In 2020 Denmark will celebrate the 100th anniversary of the reunification with Southern Jutland. The Danish-German character of the region shines through in manuscripts such as AM 6 8vo, which contains the Danish Jyske Lov translated into Low German.
Any Dane is likely familiar with the words Med lovskal land bygges ('With law shall the land be built'). Probably the most famous sentence in the history of the Danish language, these words open the preface to the provincial law of Jutland - called Jyske Lov - given by King Valdemar the Victorious (Valdemar II) in 1241.
When Jyske Lov first appeared in print in 1486, however, the opening of the prologue sounded quite different:
De meysterlerethvns de synne An allerwerckeanbegynne Schole wy gade den heren Tho vore anropenvndeeren
(The master has taught us the point at the beginning of each work we should fittingly to God beforehand invoke and honour)
These words might sound surprising for the opening of Jyske lov - why should the Danish law begin in German? INoneof the text of the 1486 edition of Jyske lov is in Danish. Rather, the text is the fourteenth-century Low German translation of Jyske lov, found in a handful of medieval manuscripts such as the fifteenth-century mixed parchment-paper manuscript AM 6 8vo.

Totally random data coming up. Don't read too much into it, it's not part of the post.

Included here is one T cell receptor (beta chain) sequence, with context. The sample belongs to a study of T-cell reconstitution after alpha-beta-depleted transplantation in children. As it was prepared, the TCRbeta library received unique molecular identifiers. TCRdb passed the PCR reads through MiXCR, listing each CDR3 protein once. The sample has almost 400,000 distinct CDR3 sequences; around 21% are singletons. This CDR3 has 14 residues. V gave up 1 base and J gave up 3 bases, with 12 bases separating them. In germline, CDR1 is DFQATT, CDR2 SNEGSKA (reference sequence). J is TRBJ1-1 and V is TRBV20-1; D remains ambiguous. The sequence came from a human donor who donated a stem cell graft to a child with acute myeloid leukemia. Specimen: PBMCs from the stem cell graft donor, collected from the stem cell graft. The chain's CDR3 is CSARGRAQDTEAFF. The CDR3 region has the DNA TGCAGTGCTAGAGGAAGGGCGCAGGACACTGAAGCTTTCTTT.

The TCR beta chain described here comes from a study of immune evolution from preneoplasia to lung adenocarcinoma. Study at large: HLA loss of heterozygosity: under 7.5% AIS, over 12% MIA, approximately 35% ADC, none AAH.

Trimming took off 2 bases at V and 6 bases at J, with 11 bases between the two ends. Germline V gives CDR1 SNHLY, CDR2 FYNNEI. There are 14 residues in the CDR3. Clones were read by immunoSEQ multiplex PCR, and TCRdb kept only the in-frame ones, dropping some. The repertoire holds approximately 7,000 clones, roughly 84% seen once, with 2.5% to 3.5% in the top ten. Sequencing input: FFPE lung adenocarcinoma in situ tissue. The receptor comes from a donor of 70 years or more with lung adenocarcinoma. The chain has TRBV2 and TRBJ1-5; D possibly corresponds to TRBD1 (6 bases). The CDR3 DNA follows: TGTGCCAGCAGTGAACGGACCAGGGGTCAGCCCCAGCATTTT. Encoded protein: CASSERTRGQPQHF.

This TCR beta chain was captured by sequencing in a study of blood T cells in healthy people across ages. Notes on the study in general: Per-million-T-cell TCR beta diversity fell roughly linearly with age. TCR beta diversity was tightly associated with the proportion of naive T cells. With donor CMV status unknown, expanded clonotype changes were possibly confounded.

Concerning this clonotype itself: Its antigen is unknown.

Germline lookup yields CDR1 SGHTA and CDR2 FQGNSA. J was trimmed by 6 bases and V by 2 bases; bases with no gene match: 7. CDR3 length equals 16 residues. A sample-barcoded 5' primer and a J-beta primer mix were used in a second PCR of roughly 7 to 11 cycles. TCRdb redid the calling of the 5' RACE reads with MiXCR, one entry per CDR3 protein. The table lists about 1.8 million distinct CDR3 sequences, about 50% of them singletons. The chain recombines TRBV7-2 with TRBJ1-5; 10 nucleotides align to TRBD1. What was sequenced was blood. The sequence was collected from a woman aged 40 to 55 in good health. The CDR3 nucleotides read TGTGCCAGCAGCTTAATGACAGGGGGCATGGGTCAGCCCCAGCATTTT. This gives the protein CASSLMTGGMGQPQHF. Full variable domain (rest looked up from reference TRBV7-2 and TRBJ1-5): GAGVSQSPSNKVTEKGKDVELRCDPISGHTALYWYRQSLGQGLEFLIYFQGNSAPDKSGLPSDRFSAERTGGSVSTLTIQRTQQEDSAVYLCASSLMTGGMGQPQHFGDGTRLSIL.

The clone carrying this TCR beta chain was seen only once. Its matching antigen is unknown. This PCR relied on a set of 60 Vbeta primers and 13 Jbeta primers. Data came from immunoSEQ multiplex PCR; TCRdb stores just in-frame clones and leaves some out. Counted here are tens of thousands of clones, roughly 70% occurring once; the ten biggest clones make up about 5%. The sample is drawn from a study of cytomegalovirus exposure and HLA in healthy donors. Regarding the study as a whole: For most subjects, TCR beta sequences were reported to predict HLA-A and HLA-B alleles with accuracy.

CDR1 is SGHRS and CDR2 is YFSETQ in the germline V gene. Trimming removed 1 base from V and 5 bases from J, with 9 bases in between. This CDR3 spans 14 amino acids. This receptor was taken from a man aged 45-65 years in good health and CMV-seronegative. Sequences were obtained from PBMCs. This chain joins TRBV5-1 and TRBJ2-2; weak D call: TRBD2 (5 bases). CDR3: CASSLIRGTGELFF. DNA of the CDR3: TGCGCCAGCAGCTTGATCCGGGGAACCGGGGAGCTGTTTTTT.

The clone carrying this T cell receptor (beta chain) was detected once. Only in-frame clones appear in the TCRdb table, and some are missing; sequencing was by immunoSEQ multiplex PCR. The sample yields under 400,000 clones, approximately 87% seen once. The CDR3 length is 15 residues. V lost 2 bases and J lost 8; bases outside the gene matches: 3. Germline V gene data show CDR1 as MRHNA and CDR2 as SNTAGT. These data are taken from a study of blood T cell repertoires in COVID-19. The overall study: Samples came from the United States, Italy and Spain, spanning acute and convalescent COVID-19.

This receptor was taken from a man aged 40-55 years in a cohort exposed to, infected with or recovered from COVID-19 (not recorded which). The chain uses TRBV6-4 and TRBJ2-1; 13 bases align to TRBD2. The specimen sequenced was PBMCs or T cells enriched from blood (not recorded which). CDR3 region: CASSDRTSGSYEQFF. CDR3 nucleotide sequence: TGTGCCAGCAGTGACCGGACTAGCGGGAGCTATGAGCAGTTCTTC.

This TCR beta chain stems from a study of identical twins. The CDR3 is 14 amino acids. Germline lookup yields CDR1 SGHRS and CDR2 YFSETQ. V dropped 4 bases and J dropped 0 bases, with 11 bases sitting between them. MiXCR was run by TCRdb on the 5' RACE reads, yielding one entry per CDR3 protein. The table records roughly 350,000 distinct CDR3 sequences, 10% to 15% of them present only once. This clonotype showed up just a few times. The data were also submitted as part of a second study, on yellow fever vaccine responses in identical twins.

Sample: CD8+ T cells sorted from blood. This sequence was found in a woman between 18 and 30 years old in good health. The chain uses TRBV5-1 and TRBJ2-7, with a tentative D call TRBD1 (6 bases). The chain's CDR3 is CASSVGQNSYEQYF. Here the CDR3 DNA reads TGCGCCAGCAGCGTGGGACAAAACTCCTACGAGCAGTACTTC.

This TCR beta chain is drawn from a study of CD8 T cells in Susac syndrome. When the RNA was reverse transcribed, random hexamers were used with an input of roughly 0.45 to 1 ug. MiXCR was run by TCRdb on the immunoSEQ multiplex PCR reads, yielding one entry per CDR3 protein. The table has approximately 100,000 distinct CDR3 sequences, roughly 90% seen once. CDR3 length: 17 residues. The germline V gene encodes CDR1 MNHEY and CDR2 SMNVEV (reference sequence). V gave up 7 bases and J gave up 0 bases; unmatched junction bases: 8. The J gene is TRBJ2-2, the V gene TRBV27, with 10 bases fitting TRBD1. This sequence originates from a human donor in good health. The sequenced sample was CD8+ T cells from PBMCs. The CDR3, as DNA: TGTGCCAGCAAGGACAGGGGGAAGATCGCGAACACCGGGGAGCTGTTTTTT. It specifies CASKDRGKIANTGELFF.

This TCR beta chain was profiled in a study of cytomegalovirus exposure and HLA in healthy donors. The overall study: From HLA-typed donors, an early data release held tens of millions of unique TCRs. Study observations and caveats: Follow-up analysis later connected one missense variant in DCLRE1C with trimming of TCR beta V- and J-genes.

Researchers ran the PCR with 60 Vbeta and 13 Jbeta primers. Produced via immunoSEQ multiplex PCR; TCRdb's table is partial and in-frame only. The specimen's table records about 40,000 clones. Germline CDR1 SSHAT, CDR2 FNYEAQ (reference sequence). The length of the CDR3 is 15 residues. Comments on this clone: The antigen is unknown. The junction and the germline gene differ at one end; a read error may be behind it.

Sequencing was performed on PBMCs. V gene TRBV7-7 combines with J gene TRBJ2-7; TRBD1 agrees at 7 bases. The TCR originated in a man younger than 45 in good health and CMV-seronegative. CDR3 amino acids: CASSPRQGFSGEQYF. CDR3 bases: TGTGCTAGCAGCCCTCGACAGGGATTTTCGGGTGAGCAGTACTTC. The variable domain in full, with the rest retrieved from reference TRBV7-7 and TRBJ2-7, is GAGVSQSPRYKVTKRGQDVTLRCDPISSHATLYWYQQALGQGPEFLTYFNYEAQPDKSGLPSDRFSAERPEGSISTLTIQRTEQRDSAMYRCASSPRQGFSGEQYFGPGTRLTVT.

Jyske Lov at the German border
In June of this year (2020), Denmark will celebrate the 100th anniversary of the reunification with Southern Jutland (Sønderjylland). In the period 1864-1920 the region, which is also known as North Schleswig (Nordslesvig), belonged to Germany. Today approximately 250,000 people live in the region; of these, 15,000 make up the German minority. On the other side of the border, the German region of South Schleswig (Südschleswig) has a Danish minority of around 50,000. The two regions together once made up the Duchy of Schleswig, which had belonged to the crown since the eleventh century.
At its codification in 1241, Jyske Lov covered the entire Jutland peninsula, including the Duchy of Schleswig. Together with the island of Funen, Jutland made up one of the three provinces with its orovincial law, the other two being the Scanian law (Skånske Lov) in what is today Southern Sweden and the Zealandic laws (Sjællandske Love) covering Zealand and surrounding islands.